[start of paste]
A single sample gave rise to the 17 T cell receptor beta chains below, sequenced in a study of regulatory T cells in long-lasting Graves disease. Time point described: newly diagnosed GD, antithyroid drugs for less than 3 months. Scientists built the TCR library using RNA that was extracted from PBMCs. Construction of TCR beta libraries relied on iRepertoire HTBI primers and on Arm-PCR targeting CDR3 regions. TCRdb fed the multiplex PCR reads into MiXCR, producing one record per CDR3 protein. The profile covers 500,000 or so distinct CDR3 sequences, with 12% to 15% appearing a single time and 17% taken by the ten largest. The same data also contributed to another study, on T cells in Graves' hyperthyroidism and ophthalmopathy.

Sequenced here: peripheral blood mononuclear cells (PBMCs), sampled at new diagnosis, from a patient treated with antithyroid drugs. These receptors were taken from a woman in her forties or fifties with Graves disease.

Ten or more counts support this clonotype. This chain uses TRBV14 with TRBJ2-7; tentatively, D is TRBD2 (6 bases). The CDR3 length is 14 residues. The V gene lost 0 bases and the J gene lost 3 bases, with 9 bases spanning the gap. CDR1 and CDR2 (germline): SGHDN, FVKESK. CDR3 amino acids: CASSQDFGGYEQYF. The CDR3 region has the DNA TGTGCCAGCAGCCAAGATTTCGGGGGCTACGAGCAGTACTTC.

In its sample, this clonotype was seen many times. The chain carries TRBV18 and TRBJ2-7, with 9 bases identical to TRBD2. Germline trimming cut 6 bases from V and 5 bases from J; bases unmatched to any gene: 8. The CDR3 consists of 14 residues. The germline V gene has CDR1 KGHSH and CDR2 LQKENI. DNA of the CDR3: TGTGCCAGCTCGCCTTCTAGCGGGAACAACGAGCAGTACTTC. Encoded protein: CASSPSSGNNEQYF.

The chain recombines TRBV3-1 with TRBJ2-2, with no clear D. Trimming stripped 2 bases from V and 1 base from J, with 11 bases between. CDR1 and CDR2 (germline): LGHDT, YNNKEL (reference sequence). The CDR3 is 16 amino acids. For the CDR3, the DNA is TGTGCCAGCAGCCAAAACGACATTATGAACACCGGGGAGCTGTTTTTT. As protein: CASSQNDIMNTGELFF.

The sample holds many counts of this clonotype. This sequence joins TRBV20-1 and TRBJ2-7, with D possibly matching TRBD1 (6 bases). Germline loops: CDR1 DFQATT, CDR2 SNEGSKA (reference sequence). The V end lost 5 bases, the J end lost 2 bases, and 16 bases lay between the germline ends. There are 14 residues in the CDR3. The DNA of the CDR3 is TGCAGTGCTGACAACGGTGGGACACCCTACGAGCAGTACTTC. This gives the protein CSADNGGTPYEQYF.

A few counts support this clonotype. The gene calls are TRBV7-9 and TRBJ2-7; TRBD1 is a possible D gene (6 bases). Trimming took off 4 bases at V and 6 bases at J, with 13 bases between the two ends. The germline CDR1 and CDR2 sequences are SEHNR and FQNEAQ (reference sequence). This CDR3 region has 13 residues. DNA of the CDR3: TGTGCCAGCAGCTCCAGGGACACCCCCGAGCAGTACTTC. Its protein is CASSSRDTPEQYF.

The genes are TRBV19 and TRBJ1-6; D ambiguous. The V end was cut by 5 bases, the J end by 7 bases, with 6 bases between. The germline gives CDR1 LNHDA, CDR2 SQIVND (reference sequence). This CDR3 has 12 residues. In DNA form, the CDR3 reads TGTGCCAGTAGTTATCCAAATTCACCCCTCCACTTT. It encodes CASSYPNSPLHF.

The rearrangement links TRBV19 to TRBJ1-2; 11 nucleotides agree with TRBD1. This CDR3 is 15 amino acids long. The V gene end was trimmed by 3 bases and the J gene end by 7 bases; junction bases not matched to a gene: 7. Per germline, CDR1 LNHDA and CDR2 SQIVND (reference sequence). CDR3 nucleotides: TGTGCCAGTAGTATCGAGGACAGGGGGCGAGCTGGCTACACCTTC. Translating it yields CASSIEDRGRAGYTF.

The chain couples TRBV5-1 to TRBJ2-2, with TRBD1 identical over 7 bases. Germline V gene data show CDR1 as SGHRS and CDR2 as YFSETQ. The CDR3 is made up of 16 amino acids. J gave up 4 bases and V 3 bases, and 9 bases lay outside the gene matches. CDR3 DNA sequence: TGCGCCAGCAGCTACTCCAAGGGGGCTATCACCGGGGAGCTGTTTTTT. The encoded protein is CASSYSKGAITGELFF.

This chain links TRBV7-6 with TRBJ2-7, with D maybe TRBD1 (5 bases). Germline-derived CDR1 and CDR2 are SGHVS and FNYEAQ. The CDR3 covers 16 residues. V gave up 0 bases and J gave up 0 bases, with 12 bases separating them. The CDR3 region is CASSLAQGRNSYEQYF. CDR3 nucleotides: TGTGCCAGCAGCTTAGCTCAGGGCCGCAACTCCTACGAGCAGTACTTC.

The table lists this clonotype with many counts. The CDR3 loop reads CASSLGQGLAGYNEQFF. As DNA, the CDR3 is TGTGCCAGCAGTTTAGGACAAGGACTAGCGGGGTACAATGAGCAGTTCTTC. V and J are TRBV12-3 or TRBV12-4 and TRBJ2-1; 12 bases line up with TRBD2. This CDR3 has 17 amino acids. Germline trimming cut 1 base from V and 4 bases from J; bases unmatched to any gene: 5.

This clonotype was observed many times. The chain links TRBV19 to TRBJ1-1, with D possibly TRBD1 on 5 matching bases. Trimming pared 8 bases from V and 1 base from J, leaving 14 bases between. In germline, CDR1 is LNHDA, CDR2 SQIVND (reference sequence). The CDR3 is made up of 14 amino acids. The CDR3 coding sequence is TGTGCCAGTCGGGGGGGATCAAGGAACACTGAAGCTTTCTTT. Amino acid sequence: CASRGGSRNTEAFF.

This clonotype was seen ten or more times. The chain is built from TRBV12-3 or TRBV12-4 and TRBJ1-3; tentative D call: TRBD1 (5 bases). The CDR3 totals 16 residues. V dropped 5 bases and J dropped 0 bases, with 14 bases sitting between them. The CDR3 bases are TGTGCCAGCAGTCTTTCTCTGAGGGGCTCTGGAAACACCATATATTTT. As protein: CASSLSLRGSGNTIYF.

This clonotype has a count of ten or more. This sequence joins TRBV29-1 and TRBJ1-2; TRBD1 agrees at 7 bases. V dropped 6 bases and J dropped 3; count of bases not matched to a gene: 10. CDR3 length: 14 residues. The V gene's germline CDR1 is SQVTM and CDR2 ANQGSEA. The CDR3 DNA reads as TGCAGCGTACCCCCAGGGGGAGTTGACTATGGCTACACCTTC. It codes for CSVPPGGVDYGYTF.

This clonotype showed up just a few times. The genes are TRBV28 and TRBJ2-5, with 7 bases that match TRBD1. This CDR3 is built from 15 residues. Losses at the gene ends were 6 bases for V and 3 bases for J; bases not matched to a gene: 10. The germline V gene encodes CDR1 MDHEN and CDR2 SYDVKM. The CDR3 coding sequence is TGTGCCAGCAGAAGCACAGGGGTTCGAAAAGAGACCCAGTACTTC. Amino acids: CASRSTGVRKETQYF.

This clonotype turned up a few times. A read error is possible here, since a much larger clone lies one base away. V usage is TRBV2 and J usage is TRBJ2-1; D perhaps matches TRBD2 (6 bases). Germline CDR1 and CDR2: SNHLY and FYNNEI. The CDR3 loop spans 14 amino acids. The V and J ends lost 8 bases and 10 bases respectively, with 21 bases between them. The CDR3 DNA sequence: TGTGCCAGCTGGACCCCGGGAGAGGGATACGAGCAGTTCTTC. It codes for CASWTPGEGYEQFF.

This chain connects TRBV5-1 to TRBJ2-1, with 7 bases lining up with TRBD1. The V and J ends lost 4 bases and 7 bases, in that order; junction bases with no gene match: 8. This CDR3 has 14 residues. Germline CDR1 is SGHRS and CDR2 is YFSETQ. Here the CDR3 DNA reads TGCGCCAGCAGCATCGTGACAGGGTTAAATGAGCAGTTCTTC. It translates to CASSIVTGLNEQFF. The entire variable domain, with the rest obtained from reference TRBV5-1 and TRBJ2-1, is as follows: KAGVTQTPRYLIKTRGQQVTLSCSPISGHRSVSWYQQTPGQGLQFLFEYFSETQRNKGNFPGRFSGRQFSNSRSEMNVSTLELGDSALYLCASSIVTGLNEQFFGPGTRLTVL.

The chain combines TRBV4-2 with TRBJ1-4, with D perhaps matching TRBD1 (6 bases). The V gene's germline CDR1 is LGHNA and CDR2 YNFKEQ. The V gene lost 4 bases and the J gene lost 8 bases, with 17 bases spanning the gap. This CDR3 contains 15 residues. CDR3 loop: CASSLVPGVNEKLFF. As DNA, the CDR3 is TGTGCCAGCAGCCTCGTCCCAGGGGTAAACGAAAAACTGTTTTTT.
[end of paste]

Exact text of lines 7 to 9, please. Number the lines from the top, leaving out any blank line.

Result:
A few counts support this clonotype. The gene calls are TRBV7-9 and TRBJ2-7; TRBD1 is a possible D gene (6 bases). Trimming took off 4 bases at V and 6 bases at J, with 13 bases between the two ends. The germline CDR1 and CDR2 sequences are SEHNR and FQNEAQ (reference sequence). This CDR3 region has 13 residues. DNA of the CDR3: TGTGCCAGCAGCTCCAGGGACACCCCCGAGCAGTACTTC. Its protein is CASSSRDTPEQYF.

The genes are TRBV19 and TRBJ1-6; D ambiguous. The V end was cut by 5 bases, the J end by 7 bases, with 6 bases between. The germline gives CDR1 LNHDA, CDR2 SQIVND (reference sequence). This CDR3 has 12 residues. In DNA form, the CDR3 reads TGTGCCAGTAGTTATCCAAATTCACCCCTCCACTTT. It encodes CASSYPNSPLHF.

The rearrangement links TRBV19 to TRBJ1-2; 11 nucleotides agree with TRBD1. This CDR3 is 15 amino acids long. The V gene end was trimmed by 3 bases and the J gene end by 7 bases; junction bases not matched to a gene: 7. Per germline, CDR1 LNHDA and CDR2 SQIVND (reference sequence). CDR3 nucleotides: TGTGCCAGTAGTATCGAGGACAGGGGGCGAGCTGGCTACACCTTC. Translating it yields CASSIEDRGRAGYTF.